Anna Rita Tamponi, Director of Education and Culture at the Italian Embassy in Canberra, met the new cohort of language assistants during their training in Melbourne.
The meeting was a chance to reinforce the aim of the initiative and the opportunities on offer regarding direct collaboration with schools.
Tamponi also indicated her willingness to enhance the teaching and training experiences of the assistants in the context of the conference to be held during Italian Language Week in October.
Launched in 1995 with the arrival of the first group, CO.AS.IT.’s Language Assistants Program had already been running since 1991, the year which marked important developments between CO.AS.IT, the Ministry of Public Education and the Catholic Education Office of Victoria.
A precise and detailed three-part agreement was stipulated which included strategies for developing Italian courses, managing special projects and exchanging teachers and students between Victoria and Italy.
This agreement was formalised with the Memorandum of Understanding in 1996,
and then reaffirmed by new Memorandums in 2001 and 2006.
Another significant year was 2004, which saw a surge in numbers generated by the agreement: from an average of nine assistants per year during the first eight years of the program, it jumped to 37 in 2004.
This was the first year in which all of the schools which requested a language assistant received one.
The record number of assistants was in 2008, at 41.
Unfortunately, 2009 marked a counter-trend, with a reduction to an average of 25 assistants due to funding cuts to managing bodies by the Italian government.
Inevitably, since then, there were always more schools requesting assistants than there were available candidates.
This leads to reflection on the success of the program and on the benefits that the schools enjoy in the presence of a language assistant.
Precisely for this reason, and thanks to the continuous encouragement of the Victorian Education Department, CO. AS. IT. still has strong ties to Italian universities and runs the Language Assistants Program across Victoria.
CO. AS. IT. operates like an institutional sponsor as part of the agreement with the Department of Home Affairs, taking full responsibility for the management of the assistants and requesting, from year to year, a renewed and constant commitment to ensure the program’s survival.
The universities involved so far are: the University for Foreigners of Perugia; the Catholic University of Milan; the University of Udine, the Ca’ Foscari University of Venice; the University of Genoa, the Sapienza University of Rome; the University for Foreigners of Siena; and the University of Macerata.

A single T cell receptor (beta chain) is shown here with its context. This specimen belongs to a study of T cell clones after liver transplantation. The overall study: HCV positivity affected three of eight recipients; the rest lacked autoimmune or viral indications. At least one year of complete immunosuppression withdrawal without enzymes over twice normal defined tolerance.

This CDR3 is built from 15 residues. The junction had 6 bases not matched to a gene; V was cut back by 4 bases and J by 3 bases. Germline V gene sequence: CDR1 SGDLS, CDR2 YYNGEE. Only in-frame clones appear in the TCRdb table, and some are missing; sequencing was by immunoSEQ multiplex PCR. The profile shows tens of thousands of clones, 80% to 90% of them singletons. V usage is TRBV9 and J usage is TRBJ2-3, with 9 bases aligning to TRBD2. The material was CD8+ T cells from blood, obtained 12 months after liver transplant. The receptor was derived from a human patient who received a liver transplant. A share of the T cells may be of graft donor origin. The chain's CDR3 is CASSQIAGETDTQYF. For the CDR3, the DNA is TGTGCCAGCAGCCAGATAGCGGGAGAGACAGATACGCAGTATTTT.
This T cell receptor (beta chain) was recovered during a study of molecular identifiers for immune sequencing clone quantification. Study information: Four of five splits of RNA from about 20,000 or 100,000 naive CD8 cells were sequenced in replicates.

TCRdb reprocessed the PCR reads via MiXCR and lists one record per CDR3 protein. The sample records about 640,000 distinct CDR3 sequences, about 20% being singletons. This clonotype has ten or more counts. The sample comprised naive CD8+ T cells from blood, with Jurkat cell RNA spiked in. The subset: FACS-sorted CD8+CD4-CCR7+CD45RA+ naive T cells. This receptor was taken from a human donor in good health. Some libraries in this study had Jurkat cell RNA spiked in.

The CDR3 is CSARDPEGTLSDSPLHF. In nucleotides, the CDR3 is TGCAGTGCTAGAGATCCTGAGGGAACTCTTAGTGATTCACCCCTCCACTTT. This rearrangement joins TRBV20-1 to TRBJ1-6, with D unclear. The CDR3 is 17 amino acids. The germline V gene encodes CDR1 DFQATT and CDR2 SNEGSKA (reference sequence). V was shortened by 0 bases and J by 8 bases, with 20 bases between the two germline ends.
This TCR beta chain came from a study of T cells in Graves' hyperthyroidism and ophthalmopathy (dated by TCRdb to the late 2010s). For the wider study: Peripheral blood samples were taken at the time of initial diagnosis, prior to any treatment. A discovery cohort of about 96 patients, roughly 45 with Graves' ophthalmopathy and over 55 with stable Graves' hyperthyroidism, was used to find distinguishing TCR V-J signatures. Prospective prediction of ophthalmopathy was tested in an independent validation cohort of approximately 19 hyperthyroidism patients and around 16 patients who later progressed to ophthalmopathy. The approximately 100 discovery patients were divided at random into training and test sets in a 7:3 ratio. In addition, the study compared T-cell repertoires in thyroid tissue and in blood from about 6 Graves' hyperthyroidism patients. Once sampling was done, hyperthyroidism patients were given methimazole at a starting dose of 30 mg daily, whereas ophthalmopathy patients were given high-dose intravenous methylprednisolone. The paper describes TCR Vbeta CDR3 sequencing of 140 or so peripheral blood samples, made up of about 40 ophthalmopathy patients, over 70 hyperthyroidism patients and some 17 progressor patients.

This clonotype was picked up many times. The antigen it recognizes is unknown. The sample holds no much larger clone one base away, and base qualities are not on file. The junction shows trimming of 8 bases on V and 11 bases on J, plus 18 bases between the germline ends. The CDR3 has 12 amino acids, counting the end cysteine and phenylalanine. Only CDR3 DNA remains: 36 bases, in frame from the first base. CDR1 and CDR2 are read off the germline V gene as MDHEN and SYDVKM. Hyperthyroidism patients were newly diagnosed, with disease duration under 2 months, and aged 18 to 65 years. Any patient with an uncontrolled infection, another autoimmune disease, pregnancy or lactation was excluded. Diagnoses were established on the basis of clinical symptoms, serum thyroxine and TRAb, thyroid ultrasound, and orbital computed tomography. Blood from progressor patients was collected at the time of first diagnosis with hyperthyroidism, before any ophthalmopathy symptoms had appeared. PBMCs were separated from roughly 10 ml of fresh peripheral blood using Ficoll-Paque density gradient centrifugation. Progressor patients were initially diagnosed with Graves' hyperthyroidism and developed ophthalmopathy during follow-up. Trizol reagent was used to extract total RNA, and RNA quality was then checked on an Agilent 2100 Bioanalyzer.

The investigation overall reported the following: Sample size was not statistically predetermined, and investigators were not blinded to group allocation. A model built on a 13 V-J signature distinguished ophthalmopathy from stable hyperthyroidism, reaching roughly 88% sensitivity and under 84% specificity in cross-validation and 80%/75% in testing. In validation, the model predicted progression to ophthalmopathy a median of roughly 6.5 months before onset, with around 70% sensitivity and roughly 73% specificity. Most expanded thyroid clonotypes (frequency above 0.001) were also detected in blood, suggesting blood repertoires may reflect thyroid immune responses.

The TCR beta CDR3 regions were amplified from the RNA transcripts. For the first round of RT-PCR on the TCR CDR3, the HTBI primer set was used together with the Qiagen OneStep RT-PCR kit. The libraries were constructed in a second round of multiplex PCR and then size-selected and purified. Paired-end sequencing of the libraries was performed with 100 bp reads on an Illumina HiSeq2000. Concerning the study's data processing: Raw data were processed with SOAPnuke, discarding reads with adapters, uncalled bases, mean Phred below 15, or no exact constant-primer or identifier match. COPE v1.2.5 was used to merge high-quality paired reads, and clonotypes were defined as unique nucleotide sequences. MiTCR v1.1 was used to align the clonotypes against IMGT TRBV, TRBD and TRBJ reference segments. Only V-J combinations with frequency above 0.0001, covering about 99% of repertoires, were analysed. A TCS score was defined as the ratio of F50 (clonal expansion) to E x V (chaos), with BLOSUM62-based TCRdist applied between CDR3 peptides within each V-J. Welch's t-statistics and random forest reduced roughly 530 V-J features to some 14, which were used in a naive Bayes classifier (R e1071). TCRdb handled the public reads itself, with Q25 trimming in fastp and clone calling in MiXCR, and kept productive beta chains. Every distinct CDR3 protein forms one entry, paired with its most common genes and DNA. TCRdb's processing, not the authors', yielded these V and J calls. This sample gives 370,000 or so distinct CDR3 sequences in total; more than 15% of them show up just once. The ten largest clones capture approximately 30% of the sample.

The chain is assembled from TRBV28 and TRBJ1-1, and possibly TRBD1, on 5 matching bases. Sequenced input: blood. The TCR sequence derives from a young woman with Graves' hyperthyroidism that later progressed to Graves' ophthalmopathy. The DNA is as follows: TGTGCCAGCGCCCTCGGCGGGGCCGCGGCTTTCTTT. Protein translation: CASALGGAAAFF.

Every year, these universities open a call for applicants before starting the selection process; meanwhile in Melbourne, requests from Victorian schools are accepted.
CO. AS. IT. places assistants in schools and remains a reference point for them throughout the entire process, providing an information package with bureaucratic and practical details, as well as organising a four-day introductory course on arrival before they depart for the respective destinations.
At the end of their stay, the assistants answer some questions about their overall experience.
Their feedback is collected for the purpose of creating a “survival guide” which is then given to the next year’s candidates to prevent them from arriving completely unprepared for a visa, the school system, the school placement and relationships with teachers / students, costs, culture, health, etc.
The assistants also contribute to CO. AS. IT.’s resources by producing educational material as well as providing teachers with additional support in the classroom.
The key to the program’s success is precisely the relationship that is formed between the assistant and the teacher; a specific program devised by the teacher, combined with a wide-ranging reception in the school community, favours the inclusion of the assistant in the school and the success of the initiative.
Placing an assistant in a school is obviously more difficult when they have less experience in travelling, organising themselves and being “independent” when it comes to things like searching for a home to live in after a month in the program.
Another challenge is the different approach taken by each assistant depending on their personality and expectations.
The ideal assistant has an open mind, is flexible and does not judge too quickly (especially when it comes to comparing the two school systems, Italian and Australian).
Ferdinando Colarossi and Alex Parise (Support Officer of the Department) note that most assistants change their approach during the course of their experience, learning to tailor positive aspects and apply different teaching methods and strategies compared to those in Italy.
According to Parise, assistants are more successful when they are given the opportunity to recognise and use their many talents and resources at school.
For example, an assistant with a degree in art history may be encouraged to plan an art class in Italian for students.
When this happens, the initiative’s full potential is reached.